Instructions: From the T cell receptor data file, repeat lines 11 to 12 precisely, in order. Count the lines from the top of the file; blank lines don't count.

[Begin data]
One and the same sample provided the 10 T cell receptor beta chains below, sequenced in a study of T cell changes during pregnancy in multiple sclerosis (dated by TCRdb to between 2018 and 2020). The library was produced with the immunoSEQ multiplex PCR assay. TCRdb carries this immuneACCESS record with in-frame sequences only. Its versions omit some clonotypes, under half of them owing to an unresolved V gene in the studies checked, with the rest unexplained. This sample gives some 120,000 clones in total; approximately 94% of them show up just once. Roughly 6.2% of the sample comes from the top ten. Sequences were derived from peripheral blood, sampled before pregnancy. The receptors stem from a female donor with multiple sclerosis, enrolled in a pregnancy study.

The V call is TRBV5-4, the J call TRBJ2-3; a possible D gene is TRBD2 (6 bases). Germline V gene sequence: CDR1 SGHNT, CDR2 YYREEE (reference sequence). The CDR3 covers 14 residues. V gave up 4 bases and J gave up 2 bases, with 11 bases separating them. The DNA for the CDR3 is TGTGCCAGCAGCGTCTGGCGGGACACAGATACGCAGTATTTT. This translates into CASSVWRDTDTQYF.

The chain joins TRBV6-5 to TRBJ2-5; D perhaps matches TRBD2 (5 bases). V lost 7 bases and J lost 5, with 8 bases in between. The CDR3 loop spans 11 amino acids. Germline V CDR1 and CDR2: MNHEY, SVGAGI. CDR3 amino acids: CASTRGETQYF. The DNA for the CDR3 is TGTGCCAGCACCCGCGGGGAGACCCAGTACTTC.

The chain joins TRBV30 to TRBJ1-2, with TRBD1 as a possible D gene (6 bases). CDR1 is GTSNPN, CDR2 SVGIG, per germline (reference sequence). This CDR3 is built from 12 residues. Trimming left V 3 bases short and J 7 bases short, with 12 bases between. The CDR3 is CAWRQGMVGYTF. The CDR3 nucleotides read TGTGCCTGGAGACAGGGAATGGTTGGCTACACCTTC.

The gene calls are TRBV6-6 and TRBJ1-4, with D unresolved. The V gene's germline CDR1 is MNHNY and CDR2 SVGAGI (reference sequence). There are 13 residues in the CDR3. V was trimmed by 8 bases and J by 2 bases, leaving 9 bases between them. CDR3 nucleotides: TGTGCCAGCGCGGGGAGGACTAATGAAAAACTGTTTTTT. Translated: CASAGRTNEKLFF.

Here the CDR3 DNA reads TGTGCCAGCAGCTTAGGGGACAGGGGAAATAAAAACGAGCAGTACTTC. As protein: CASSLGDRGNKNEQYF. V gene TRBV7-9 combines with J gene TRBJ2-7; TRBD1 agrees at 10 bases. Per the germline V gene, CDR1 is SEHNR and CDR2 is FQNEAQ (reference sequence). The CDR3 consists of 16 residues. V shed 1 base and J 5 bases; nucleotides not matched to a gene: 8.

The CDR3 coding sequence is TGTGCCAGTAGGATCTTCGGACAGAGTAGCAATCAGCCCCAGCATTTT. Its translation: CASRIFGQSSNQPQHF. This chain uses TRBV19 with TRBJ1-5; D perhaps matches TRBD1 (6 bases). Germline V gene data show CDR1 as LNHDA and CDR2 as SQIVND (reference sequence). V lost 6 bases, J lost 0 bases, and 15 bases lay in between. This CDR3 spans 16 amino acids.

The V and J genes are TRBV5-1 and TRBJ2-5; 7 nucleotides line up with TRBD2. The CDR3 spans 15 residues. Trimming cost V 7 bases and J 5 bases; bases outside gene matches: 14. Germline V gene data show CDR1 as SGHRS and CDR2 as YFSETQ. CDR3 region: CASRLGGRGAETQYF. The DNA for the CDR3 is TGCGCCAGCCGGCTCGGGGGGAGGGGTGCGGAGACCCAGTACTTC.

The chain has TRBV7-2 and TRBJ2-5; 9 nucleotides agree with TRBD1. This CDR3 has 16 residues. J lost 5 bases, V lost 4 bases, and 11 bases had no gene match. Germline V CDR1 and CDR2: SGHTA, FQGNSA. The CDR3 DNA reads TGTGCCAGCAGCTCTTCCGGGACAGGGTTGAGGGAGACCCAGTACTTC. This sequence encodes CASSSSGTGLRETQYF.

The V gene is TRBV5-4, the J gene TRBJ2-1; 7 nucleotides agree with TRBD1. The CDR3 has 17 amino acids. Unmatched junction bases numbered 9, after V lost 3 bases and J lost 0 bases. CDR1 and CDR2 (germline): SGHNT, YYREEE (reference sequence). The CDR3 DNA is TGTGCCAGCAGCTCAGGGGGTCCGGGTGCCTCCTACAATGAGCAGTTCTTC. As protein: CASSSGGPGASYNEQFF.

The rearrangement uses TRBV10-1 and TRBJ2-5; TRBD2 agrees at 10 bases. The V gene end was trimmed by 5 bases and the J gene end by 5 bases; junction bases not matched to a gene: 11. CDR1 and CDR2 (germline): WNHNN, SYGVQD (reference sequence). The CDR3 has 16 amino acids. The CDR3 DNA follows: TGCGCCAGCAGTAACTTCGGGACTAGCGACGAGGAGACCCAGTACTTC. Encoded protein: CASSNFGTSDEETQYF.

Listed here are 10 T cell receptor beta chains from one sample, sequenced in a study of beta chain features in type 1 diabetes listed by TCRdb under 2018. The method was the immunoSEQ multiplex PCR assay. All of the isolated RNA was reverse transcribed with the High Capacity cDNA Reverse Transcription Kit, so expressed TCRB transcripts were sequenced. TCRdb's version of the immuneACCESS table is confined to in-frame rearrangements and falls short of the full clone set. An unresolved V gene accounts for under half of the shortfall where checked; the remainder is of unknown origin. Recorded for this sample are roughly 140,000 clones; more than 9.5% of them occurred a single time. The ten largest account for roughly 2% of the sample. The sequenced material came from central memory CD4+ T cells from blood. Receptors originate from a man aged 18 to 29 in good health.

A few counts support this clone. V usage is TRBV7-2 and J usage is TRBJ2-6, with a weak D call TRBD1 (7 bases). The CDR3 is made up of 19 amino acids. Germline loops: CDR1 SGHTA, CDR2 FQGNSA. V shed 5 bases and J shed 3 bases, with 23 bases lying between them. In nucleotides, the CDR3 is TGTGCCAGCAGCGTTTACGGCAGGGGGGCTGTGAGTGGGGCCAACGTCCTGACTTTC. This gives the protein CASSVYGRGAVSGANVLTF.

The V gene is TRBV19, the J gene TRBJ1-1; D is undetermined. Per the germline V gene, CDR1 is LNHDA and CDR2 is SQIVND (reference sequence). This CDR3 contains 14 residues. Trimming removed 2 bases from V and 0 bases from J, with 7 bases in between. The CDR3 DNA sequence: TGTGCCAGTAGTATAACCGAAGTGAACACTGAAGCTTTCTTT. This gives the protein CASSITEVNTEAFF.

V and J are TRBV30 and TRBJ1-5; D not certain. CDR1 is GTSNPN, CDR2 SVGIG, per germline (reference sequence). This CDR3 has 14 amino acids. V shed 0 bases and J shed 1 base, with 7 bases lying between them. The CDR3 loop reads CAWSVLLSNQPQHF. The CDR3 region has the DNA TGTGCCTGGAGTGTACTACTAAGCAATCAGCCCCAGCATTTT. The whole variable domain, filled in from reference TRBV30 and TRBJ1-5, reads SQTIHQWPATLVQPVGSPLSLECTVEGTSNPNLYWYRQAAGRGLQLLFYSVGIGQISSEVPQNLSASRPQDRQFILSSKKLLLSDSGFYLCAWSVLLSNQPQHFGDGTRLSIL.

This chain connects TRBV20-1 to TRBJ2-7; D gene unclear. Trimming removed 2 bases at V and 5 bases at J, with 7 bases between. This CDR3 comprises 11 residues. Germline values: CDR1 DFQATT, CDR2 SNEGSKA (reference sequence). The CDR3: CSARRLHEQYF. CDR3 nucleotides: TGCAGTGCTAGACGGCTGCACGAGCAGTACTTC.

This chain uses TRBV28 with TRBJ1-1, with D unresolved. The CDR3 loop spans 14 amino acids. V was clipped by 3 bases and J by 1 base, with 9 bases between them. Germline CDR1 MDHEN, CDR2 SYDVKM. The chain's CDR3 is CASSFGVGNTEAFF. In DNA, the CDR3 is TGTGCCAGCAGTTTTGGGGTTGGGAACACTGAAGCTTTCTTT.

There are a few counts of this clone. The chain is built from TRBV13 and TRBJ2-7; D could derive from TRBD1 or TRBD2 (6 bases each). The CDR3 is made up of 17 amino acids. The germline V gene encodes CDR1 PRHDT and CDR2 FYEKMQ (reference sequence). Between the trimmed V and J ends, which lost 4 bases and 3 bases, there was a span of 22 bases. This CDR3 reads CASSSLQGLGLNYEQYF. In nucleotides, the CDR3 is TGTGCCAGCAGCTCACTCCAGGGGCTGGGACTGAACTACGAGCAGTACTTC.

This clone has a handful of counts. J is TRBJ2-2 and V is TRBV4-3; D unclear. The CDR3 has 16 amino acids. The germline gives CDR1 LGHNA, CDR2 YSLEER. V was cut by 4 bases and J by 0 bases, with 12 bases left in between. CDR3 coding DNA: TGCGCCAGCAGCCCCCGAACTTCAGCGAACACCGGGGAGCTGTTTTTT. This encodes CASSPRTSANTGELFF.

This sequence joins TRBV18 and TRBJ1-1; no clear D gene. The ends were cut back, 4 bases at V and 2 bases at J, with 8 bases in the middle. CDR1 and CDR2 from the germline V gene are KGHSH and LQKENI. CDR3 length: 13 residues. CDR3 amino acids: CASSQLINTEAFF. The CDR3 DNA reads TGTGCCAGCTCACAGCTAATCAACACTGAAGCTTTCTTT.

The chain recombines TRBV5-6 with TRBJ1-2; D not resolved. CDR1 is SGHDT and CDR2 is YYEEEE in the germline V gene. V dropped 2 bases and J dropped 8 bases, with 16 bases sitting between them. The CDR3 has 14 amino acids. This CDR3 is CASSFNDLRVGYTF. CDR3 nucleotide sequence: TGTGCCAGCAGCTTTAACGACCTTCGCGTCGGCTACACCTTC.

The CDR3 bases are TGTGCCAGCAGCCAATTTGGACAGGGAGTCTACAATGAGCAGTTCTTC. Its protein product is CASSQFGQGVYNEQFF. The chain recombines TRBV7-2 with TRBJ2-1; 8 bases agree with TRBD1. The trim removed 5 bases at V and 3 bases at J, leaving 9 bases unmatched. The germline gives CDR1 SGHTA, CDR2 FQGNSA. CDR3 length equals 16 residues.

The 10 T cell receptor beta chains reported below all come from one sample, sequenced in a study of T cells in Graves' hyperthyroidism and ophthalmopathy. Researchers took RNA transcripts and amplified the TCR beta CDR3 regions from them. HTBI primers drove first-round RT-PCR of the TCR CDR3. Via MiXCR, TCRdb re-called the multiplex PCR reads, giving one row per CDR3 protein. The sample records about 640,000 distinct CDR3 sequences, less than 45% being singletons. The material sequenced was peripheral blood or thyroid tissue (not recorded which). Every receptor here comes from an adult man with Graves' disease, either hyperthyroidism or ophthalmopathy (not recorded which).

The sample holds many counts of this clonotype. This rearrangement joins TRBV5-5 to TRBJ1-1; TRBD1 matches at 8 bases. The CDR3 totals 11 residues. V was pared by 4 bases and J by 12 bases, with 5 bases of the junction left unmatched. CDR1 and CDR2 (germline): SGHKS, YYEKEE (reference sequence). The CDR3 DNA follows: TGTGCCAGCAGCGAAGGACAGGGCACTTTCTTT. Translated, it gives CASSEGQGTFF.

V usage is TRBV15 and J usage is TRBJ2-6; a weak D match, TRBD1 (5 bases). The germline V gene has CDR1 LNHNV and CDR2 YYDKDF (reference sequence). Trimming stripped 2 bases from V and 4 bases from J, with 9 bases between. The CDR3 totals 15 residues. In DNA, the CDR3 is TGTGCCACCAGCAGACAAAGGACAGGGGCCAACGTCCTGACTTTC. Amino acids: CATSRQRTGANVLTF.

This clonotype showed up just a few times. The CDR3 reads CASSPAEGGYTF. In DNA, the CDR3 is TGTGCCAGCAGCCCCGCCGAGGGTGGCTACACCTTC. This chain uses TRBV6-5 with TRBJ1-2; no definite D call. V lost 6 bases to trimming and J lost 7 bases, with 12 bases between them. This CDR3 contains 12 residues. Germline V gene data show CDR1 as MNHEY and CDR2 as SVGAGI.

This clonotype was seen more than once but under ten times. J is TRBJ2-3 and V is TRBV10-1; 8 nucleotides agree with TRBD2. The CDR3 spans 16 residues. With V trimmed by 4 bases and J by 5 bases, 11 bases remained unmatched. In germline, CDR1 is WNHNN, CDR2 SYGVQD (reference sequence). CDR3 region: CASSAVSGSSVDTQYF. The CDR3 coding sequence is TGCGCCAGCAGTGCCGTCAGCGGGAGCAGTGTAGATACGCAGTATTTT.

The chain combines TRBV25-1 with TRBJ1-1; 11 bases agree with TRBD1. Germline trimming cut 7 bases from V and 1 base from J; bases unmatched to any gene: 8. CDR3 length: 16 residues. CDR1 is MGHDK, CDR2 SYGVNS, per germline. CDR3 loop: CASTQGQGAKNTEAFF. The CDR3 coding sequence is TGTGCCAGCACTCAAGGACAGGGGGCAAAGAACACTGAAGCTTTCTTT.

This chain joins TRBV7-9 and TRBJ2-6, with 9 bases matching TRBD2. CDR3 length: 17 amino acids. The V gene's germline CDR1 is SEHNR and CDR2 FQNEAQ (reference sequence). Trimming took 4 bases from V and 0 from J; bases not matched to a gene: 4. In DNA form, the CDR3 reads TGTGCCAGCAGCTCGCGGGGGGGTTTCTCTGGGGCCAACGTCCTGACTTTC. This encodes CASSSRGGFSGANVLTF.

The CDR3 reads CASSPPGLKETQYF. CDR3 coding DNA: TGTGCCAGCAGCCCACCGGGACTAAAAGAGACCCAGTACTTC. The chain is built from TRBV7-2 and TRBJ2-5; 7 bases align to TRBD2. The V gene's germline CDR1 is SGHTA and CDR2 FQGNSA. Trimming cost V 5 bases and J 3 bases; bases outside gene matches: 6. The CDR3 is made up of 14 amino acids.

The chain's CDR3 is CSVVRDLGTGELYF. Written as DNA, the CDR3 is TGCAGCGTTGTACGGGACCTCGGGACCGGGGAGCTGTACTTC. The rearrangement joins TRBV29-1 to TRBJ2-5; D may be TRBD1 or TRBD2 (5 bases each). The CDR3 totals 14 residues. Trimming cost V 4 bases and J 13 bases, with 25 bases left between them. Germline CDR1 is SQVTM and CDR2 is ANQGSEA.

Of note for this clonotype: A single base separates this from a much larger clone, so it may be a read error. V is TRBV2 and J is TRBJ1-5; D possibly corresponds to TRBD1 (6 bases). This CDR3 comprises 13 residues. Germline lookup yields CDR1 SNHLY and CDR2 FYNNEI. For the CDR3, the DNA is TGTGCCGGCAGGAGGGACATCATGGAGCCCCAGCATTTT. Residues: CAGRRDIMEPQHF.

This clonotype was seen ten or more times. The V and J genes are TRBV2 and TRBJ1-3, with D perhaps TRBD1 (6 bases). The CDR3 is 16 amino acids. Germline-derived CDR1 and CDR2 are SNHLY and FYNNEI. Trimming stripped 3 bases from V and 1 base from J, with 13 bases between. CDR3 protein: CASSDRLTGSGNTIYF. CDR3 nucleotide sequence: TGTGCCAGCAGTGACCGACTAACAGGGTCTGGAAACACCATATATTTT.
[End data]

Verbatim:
The rearrangement uses TRBV10-1 and TRBJ2-5; TRBD2 agrees at 10 bases. The V gene end was trimmed by 5 bases and the J gene end by 5 bases; junction bases not matched to a gene: 11. CDR1 and CDR2 (germline): WNHNN, SYGVQD (reference sequence). The CDR3 has 16 amino acids. The CDR3 DNA follows: TGCGCCAGCAGTAACTTCGGGACTAGCGACGAGGAGACCCAGTACTTC. Encoded protein: CASSNFGTSDEETQYF.

Listed here are 10 T cell receptor beta chains from one sample, sequenced in a study of beta chain features in type 1 diabetes listed by TCRdb under 2018. The method was the immunoSEQ multiplex PCR assay. All of the isolated RNA was reverse transcribed with the High Capacity cDNA Reverse Transcription Kit, so expressed TCRB transcripts were sequenced. TCRdb's version of the immuneACCESS table is confined to in-frame rearrangements and falls short of the full clone set. An unresolved V gene accounts for under half of the shortfall where checked; the remainder is of unknown origin. Recorded for this sample are roughly 140,000 clones; more than 9.5% of them occurred a single time. The ten largest account for roughly 2% of the sample. The sequenced material came from central memory CD4+ T cells from blood. Receptors originate from a man aged 18 to 29 in good health.